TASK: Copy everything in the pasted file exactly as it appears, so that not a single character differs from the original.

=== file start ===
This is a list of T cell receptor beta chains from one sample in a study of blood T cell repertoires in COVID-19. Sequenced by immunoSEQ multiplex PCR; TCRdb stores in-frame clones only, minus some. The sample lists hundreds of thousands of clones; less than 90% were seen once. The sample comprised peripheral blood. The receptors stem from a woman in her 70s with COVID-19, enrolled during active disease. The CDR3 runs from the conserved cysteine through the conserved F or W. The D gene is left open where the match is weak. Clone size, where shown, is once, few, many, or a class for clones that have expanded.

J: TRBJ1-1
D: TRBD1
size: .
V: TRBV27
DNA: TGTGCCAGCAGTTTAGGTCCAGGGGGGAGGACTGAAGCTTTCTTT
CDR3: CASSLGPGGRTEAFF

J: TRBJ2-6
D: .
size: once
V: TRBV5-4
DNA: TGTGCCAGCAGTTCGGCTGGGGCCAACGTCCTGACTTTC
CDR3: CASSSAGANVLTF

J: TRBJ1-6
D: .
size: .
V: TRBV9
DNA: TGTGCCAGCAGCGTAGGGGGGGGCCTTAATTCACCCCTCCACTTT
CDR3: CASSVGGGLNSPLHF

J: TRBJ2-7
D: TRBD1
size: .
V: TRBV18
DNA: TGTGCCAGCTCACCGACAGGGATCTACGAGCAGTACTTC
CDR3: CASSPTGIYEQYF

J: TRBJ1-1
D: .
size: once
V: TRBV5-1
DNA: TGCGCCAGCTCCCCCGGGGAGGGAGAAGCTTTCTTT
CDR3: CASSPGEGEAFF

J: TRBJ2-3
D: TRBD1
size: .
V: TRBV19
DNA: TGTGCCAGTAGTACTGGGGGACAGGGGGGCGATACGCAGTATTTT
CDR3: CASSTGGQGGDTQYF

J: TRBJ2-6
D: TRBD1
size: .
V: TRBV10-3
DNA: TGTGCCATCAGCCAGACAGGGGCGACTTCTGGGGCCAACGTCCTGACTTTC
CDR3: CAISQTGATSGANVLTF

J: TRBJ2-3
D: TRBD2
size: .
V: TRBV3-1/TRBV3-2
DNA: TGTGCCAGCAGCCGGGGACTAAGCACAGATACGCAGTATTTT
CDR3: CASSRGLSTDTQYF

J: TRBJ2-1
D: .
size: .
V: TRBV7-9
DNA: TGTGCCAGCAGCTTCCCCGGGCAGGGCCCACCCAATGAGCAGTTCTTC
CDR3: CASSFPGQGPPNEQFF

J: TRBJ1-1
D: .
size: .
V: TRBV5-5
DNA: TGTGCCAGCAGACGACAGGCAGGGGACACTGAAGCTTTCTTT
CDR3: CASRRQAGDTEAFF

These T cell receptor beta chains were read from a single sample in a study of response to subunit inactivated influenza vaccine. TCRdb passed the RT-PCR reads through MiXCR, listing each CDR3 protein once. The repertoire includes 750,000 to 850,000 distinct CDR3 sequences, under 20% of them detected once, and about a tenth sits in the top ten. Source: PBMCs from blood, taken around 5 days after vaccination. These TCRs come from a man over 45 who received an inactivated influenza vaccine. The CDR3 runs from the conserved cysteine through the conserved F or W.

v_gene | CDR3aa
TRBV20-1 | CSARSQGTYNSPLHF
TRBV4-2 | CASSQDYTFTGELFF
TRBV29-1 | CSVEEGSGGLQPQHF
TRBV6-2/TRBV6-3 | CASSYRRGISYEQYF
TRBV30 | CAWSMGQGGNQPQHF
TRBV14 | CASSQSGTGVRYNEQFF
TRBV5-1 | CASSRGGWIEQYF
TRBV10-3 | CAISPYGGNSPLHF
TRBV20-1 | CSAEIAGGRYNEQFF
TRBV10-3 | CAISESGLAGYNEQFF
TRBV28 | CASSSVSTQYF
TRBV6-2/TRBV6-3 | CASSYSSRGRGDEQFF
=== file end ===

This is a list of T cell receptor beta chains from one sample in a study of blood T cell repertoires in COVID-19. Sequenced by immunoSEQ multiplex PCR; TCRdb stores in-frame clones only, minus some. The sample lists hundreds of thousands of clones; less than 90% were seen once. The sample comprised peripheral blood. The receptors stem from a woman in her 70s with COVID-19, enrolled during active disease. The CDR3 runs from the conserved cysteine through the conserved F or W. The D gene is left open where the match is weak. Clone size, where shown, is once, few, many, or a class for clones that have expanded.

J: TRBJ1-1
D: TRBD1
size: .
V: TRBV27
DNA: TGTGCCAGCAGTTTAGGTCCAGGGGGGAGGACTGAAGCTTTCTTT
CDR3: CASSLGPGGRTEAFF

J: TRBJ2-6
D: .
size: once
V: TRBV5-4
DNA: TGTGCCAGCAGTTCGGCTGGGGCCAACGTCCTGACTTTC
CDR3: CASSSAGANVLTF

J: TRBJ1-6
D: .
size: .
V: TRBV9
DNA: TGTGCCAGCAGCGTAGGGGGGGGCCTTAATTCACCCCTCCACTTT
CDR3: CASSVGGGLNSPLHF

J: TRBJ2-7
D: TRBD1
size: .
V: TRBV18
DNA: TGTGCCAGCTCACCGACAGGGATCTACGAGCAGTACTTC
CDR3: CASSPTGIYEQYF

J: TRBJ1-1
D: .
size: once
V: TRBV5-1
DNA: TGCGCCAGCTCCCCCGGGGAGGGAGAAGCTTTCTTT
CDR3: CASSPGEGEAFF

J: TRBJ2-3
D: TRBD1
size: .
V: TRBV19
DNA: TGTGCCAGTAGTACTGGGGGACAGGGGGGCGATACGCAGTATTTT
CDR3: CASSTGGQGGDTQYF

J: TRBJ2-6
D: TRBD1
size: .
V: TRBV10-3
DNA: TGTGCCATCAGCCAGACAGGGGCGACTTCTGGGGCCAACGTCCTGACTTTC
CDR3: CAISQTGATSGANVLTF

J: TRBJ2-3
D: TRBD2
size: .
V: TRBV3-1/TRBV3-2
DNA: TGTGCCAGCAGCCGGGGACTAAGCACAGATACGCAGTATTTT
CDR3: CASSRGLSTDTQYF

J: TRBJ2-1
D: .
size: .
V: TRBV7-9
DNA: TGTGCCAGCAGCTTCCCCGGGCAGGGCCCACCCAATGAGCAGTTCTTC
CDR3: CASSFPGQGPPNEQFF

J: TRBJ1-1
D: .
size: .
V: TRBV5-5
DNA: TGTGCCAGCAGACGACAGGCAGGGGACACTGAAGCTTTCTTT
CDR3: CASRRQAGDTEAFF

These T cell receptor beta chains were read from a single sample in a study of response to subunit inactivated influenza vaccine. TCRdb passed the RT-PCR reads through MiXCR, listing each CDR3 protein once. The repertoire includes 750,000 to 850,000 distinct CDR3 sequences, under 20% of them detected once, and about a tenth sits in the top ten. Source: PBMCs from blood, taken around 5 days after vaccination. These TCRs come from a man over 45 who received an inactivated influenza vaccine. The CDR3 runs from the conserved cysteine through the conserved F or W.

v_gene | CDR3aa
TRBV20-1 | CSARSQGTYNSPLHF
TRBV4-2 | CASSQDYTFTGELFF
TRBV29-1 | CSVEEGSGGLQPQHF
TRBV6-2/TRBV6-3 | CASSYRRGISYEQYF
TRBV30 | CAWSMGQGGNQPQHF
TRBV14 | CASSQSGTGVRYNEQFF
TRBV5-1 | CASSRGGWIEQYF
TRBV10-3 | CAISPYGGNSPLHF
TRBV20-1 | CSAEIAGGRYNEQFF
TRBV10-3 | CAISESGLAGYNEQFF
TRBV28 | CASSSVSTQYF
TRBV6-2/TRBV6-3 | CASSYSSRGRGDEQFF